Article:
An errant baseball, a disoriented bird, a hailstorm—all can result in a broken windowpane, and for both safety and aesthetic reasons, this repair needs to go straight to the top of your to-do list. However, replacing broken glass in a single-pane window requires some skill, patience and a good deal of caution. You may consider leaving this job to professionals, especially if the pane of glass is large.
These repair instructions are narrowly targeted toward a certain type of window: a single-pane glass window. Most windows today are now double-glazed or double-paned. Both are terms for windows that have two panes of glass, one in front of the other. Between the two panes is a void which is either air or filled with krypton or argon gas.
If you have one of these types of windows, you cannot use these repair instructions.
First, some morale-boosting advice: do not be put off by the length of these instructions. It is fairly easy to repair a single-pane glass window.
Wear work gloves and safety glasses while completing the repair.
- Remove the broken shards of glass from the frame, one piece at a time, taking care to protect yourself from being cut by the razor-sharp edges. Even wearing gloves, don’t take any chances: Lay a towel over the glass and use that to help remove it, wiggling each piece out slowly. Save some shards to take to the store if you want to match the replacement glass more accurately.
- Wrap the broken glass in newspaper and dispose of it in a bag, box or other container.
- Measure the size of the window opening and subtract 1/16 to 1/8 of an inch from both the length and width when ordering a replacement pane. It is important to take exact measurements.
- If the frame is vinyl or metal, pull out the spring clips or vinyl splines with pliers or a screwdriver and skip to step 10.
- If the frame is wood, remove the old putty or glazing compound from the window using a putty knife or chisel. A heat gun will help soften the putty and make it easier to remove. Heat an area just before you scrape, removing a little at a time. Trying to remove too much at once can damage the frame.
- Using a pair of pliers, pull out the glazier’s points—the little metal triangles in the frame beneath the beads of putty that held the pane in place.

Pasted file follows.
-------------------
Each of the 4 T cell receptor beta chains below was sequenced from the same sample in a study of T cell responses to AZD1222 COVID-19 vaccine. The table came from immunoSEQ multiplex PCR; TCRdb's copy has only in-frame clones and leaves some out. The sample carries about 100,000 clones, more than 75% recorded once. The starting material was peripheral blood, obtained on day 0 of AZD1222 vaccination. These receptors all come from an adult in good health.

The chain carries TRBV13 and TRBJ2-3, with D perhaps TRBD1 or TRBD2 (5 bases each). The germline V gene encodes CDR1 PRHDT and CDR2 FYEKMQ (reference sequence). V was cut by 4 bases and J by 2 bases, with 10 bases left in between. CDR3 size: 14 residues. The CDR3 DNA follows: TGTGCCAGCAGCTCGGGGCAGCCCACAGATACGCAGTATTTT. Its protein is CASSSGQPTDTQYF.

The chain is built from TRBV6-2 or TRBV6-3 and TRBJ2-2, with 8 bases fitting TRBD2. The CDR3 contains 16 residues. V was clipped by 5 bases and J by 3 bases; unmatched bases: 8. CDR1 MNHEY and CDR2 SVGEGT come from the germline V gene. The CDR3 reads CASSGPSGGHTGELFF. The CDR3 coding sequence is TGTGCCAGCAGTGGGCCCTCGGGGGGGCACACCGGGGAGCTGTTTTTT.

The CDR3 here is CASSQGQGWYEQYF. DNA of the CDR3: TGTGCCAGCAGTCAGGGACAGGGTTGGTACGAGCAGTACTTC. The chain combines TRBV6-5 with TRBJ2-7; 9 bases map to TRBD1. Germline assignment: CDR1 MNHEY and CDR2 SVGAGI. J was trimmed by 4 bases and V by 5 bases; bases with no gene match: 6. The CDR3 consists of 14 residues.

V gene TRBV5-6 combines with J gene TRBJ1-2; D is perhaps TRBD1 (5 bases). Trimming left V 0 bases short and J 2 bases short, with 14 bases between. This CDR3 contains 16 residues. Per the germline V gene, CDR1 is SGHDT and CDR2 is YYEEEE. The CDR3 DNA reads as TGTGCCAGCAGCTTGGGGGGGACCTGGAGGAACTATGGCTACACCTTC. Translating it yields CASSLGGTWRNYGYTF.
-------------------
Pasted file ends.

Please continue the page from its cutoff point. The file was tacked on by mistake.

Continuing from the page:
- Clean the area and lightly sand the frame. Use a small paintbrush to apply a coat of linseed oil to the frame. The oil will help the glazing compound stay pliable while you install the new pane of glass.
- Apply a thin layer of glazing compound around the frame with the glazing tool. The glazing compound should be the consistency of thick dough, which will provide good cushioning when you insert the new pane.
- Insert the replacement glass into the wood frame and press firmly. If the frame is vinyl or metal, insert the replacement glass and reinsert the spring clips or vinyl splines. Replace the spring clips if the old ones are damaged or corroded. Skip to step 13.
- Hold the pane in place and insert glazier’s points into the corner using the glazing tool.
- Insert glazier’s points every 4 inches around the glass and drive them into the wood with the glazing tool.
- Knead glazing compound into strips the thickness of a pencil. Place it around the edges of the newly installed pane of glass, pressing it into place between pane and frame with your fingers.
- Coat the blade of the glazing tool with linseed oil and smooth the glazing compound. Hold the tool at a 45-degree angle in a corner and slide it toward the opposite corner with one stroke (the glazing compound should cover the glazier’s points, but be careful not to spread the glazing compound so it is visible in the windowpane).
- Allow the glazing compound to cure for at least a week before painting.
Glass Repair Tips
- If you are removing broken shards from an especially large windowpane, consider removing the entire window frame and laying it flat. You can remove and replace the glass from the frame in this position to ensure greater control and safety.
- A glass store and most hardware stores can cut a new pane of glass for you to your size specifications.
- Make sure to let the window set for about 24 hours before raising or lowering it.
- Work gloves
- Safety glasses
- Old towel
- Newspaper and paper bag or box to dispose of broken glass
- Replacement glass
- Putty knife/chisel
- Heat gun
- Glazing compound
- Small paintbrush
- Linseed oil
- Glazing tool
- Spring clips (optional)
- Glazier’s points
- Fine grit sandpaper